Two days after Eugene Melnyk called him “a whiner beyond belief,” Sidney Crosby threw a subtle jab at the Ottawa Senators’ owner, but refused to engage in a war of words.
“I’m just going to leave it,” Crosby told reporters Sunday morning in Pittsburgh. “He likes to hear himself talk, so let’s leave it.”
Melnyk was irate after Crosby’s unpenalized slash to the hand of Senators defenceman Marc Methot on Thursday night fractured a finger, forcing Methot out of the lineup for a period of weeks as the Sens chase their first division title in 11 years. The tip of Methot’s finger essentially exploded, leaving a gory mess in his glove.
Melnyk called for a 10-game ban for Crosby - or any player who causes significant injury.
“We all know who he is, the guy is just a whiner belief,” Melnyk said on TSN 1200. “You do this kind of stuff, I don’t care who you are in the league - I don’t care if you’re the number one player in the league - you should sit out for a long time for this kind of crap.”
Senators GM Pierre Dorion politely declined to comment on Crosby’s slash, other than to say that the NHL “has good people in place who review all incidents.”
The NHL’s Department of Player Safety did not issue any supplemental discipline for Crosby’s slash. Crosby, who says he is often the victim of those types of whacks, said he would love to see them more stringently policed.
“I’d love to see them crack down on it,” Crosby told reporters Sunday. “It’s something that happens a lot, but you don’t want to see guys get hurt. Obviously he’s an example where if you get it in the wrong spot, it can hurt. Hopefully he’s back out there soon.”
For whatever reason, those types of slashes - also termed as “chops” or “taps” in hockey parlance - are not consistently whistled as penalties. They occur dozens of times almost every night in the NHL. Crosby’s slash on Methot was not unlike the hack from Eric Staal in November that sidelined Calgary’s Johnny Gaudreau for 10 games with a fracture in his hand.
Flames GM Brad Treliving admitted then it’s a nuanced - if not outright difficult - discussion to have. Where is the line drawn between a slash on the hands and a “tap?”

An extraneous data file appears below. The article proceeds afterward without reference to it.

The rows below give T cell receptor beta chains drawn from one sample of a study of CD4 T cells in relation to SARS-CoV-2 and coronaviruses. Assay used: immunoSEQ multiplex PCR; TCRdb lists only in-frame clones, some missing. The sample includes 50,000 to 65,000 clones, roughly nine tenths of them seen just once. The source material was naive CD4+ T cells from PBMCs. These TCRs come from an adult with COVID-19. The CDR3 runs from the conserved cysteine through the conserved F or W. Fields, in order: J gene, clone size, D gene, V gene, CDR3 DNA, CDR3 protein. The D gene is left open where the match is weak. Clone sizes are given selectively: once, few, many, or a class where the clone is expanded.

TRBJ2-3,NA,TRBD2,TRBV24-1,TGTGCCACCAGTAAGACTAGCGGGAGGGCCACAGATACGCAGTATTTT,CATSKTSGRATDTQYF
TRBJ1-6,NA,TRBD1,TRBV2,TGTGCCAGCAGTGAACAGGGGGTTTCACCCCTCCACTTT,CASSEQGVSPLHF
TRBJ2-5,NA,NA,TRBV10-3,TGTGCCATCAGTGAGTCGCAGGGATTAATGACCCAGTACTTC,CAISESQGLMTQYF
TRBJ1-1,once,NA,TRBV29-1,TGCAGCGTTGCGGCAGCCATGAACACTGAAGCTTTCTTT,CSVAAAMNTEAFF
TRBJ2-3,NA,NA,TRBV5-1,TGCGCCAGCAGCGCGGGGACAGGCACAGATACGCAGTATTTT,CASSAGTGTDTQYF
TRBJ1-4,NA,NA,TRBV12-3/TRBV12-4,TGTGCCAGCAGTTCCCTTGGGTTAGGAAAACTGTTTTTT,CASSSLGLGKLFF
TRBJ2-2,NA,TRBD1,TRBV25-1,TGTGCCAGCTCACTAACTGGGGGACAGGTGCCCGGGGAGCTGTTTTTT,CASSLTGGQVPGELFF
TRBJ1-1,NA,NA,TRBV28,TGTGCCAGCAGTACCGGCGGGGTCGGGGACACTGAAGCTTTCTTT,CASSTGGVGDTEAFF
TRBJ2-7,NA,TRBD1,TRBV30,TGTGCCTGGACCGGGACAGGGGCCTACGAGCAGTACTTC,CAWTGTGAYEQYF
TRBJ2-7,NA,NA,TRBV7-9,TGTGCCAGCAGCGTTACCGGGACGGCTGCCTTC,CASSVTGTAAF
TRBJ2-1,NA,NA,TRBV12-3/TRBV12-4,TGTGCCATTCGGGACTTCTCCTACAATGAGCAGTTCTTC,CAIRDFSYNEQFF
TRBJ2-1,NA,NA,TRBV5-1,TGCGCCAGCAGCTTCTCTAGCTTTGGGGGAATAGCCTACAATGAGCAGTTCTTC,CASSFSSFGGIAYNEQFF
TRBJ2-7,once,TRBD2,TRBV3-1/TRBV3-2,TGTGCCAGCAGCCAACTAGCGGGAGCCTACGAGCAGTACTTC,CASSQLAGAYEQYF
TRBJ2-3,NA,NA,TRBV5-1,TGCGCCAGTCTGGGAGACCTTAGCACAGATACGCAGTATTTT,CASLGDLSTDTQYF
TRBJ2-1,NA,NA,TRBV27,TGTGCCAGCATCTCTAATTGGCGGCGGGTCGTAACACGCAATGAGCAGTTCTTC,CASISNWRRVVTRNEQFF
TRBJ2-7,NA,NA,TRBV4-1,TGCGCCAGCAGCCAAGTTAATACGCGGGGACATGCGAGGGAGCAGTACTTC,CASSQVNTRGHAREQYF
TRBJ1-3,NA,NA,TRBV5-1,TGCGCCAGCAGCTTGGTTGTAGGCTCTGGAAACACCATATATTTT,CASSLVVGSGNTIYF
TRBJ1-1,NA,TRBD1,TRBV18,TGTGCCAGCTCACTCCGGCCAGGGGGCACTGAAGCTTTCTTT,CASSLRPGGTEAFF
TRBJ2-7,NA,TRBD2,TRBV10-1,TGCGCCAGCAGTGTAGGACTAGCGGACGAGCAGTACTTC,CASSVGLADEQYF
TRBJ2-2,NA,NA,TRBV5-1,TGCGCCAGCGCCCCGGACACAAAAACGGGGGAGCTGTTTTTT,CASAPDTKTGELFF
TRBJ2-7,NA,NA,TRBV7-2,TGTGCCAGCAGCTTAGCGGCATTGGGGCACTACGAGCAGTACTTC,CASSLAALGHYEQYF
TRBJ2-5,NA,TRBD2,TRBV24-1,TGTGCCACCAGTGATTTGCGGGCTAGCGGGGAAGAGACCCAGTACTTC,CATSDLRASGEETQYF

“When you chop a guy in the hand, there's a rule that says: You can't do that,” Treliving said on Nov. 17. "But this is difficult. These aren't baseball swings. It's … hard. And we get it. But it's also hard losing a good player for a long time.”
That was the frustration Melnyk expressed on Friday. He is the same owner who also reportedly launched a forensic investigation into whether Matt Cooke attempted to deliberately sever Erik Karlsson’s Achilles tendon in 2013.
Melnyk’s pointed words, even though he never specifically used Crosby’s name but was clearly referring to him, drew the ire of Crosby’s representation.
Crosby’s agent, Pat Brisson of CAA Sports, released a statement to TSN’s Darren Dreger on Friday.
“In my opinion, a team owner who makes a negative comment about a player outside of his organization should be fined for such action,” Brisson said. “It’s worse than tampering and against the culture of our game.”
Crosby was in the crosshairs for his stickwork most of the week. On Tuesday night in Buffalo, cameras captured Crosby slashing Sabres forward Ryan O’Reilly in the groin area with his stick from behind. That play also went unpenalized.
According to Yahoo! Sports, it was at least the seventh time in Crosby’s career he was caught slashing an opponent in the groin.
Crosby contacted O’Reilly to apologize, saying he didn’t mean to hit him in “a terrible spot.” It is unknown whether Crosby apologized to Methot.
“It looks terrible,” Crosby said. “It’s funny for you guys, but for him not so much. I know him, I’ve played with him on different teams. There’s no history there. I wasn’t trying to do anything. I tried to put my stick kind of near him and got him in a terrible spot. I told him that, he probably doesn’t believe me … It doesn’t help that that happened the day before the Ottawa incident.”
Contact Frank Seravalli on Twitter: @frank_seravalli